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The research of recruitment concerns almost everyone at some point

Published on 4.4.2023
Tampere University
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Photo: Jonne Renvall / Tampereen University
Studying recruitment is important because it has a significant impact on careers and earning a living. Human capital and a thriving staff are extremely important for organisations in terms of productivity, well-being, and financial success. Right now, companies are struggling to find the right employees using efficient processes. In addition, the significance of ethics and values has increased in recruitment. Tampere University’s researchers have published a research article on the digitalisation of recruitment and IT ethics issues in recruitment. At the beginning of March 2023, the research article was published in Interacting with Computers, a major journal in the field of human-computer interaction (HCI).

Researchers Sami Koivunen, Otto Sahlgren, Saara Ala-Luopa and Thomas Olsson from Tampere University have published an extensive article called Pitfalls and Tensions in Digitalizing Talent Acquisition: An Analysis of HRM Professionals’ Considerations Related to Digital Ethics, which presents years of research from the new digital ethics perspective on people involved in recruitment. The study was based on 47 interviews with recruiters, managers and people developing digital services.

The results identified 14 tensions and pitfalls related to the digitalisation of recruitment from the digital ethics perspective. They include, for example, the tension between privacy and the collection of comprehensive applicant data and the pitfall of equal treatment of applicants who come via different recruitment channels. In the results, the researchers also identified values associated with each tension and pitfall, such as fairness, autonomy, and the balance of power.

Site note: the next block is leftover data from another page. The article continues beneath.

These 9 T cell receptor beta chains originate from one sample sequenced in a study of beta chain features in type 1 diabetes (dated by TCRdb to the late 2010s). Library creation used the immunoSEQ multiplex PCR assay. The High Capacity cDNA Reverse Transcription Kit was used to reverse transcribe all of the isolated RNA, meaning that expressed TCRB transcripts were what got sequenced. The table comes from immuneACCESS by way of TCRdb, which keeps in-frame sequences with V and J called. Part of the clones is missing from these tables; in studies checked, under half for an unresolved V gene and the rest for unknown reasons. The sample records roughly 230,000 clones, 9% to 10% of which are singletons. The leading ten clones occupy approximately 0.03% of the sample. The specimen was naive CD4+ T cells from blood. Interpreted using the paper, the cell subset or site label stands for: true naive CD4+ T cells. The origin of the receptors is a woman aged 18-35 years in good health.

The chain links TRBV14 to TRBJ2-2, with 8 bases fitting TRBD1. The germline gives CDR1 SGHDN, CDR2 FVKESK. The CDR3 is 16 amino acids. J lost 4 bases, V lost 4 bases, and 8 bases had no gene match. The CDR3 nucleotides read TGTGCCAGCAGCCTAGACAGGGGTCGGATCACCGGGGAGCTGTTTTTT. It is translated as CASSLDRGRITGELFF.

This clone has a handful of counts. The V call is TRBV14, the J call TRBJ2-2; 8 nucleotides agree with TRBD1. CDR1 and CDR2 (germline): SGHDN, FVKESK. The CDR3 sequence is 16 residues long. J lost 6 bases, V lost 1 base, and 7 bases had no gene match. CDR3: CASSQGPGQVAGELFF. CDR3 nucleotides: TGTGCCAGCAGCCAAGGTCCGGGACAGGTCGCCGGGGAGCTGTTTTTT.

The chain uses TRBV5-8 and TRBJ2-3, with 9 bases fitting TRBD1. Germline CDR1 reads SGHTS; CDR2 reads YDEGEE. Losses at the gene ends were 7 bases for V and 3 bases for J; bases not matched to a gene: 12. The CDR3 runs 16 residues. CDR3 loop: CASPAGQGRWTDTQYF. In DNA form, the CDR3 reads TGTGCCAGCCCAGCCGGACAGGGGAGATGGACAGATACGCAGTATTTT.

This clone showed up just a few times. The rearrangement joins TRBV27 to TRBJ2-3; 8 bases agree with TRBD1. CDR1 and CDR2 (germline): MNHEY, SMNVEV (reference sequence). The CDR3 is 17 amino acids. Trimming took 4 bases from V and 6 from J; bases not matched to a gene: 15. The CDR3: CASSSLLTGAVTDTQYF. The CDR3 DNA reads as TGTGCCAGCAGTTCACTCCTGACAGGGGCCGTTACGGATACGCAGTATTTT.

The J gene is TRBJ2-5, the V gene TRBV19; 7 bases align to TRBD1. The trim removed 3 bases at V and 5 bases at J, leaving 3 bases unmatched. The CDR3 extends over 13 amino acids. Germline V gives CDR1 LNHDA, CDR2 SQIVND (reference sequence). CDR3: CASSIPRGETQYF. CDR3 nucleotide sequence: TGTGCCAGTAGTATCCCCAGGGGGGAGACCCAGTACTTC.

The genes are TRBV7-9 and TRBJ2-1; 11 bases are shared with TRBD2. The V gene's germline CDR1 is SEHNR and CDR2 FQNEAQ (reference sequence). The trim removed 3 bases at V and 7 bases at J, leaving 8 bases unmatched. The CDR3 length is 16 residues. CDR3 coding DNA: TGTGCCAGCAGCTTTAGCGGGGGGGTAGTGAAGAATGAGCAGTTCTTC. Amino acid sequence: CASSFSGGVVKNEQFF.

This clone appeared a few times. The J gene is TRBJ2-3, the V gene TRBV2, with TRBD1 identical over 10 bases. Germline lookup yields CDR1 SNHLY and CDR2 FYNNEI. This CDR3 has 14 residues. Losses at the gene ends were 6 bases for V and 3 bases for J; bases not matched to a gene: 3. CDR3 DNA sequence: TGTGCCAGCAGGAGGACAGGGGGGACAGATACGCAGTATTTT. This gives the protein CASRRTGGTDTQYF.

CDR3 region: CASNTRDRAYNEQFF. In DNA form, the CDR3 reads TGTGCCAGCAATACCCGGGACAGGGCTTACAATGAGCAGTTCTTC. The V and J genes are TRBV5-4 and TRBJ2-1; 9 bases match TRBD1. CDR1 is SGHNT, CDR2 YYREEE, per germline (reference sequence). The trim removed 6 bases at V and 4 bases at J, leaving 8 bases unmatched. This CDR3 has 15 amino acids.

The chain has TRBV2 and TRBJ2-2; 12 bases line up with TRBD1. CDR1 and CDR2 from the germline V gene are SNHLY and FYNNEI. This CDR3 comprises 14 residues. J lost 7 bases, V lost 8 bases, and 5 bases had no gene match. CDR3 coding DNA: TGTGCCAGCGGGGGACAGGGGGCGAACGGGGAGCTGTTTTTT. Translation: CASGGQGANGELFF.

“Our research focused on the digitalisation of recruitment. Digital tools have become an integral part of the recruiter’s toolkit and they are constantly evolving with opportunities to automate and support recruitment-related tasks. The people responsible for recruiting employees to different positions must weigh between different goals or practical possibilities, for example, whether to strive for a quick application process or to collect much data. With the help of our results and the related reflection, we can support the design of ethically sustainable systems for recruitment,” Sami Koivunen says.

Limited research-based knowledge on recruiters’ experiences of using digital tools

Since digital tools are used in recruitment, issues related to IT ethics also arise. These may include, for example, the fairness of the process, the privacy of the applicants or the autonomy of the recruiters.

Of the three most common findings in the study, it was noticed that when discussing the possibilities and risks of digital tools, the interviewees tended to maintain a clear division between automated and human decision-making. Furthermore, it was found that digital tools tend to offer standard solutions even though recruitment situations can be diverse and complex. Thirdly, it was noticed that service providers have incentives to offer digital solutions that may not meet the practical needs of organisations.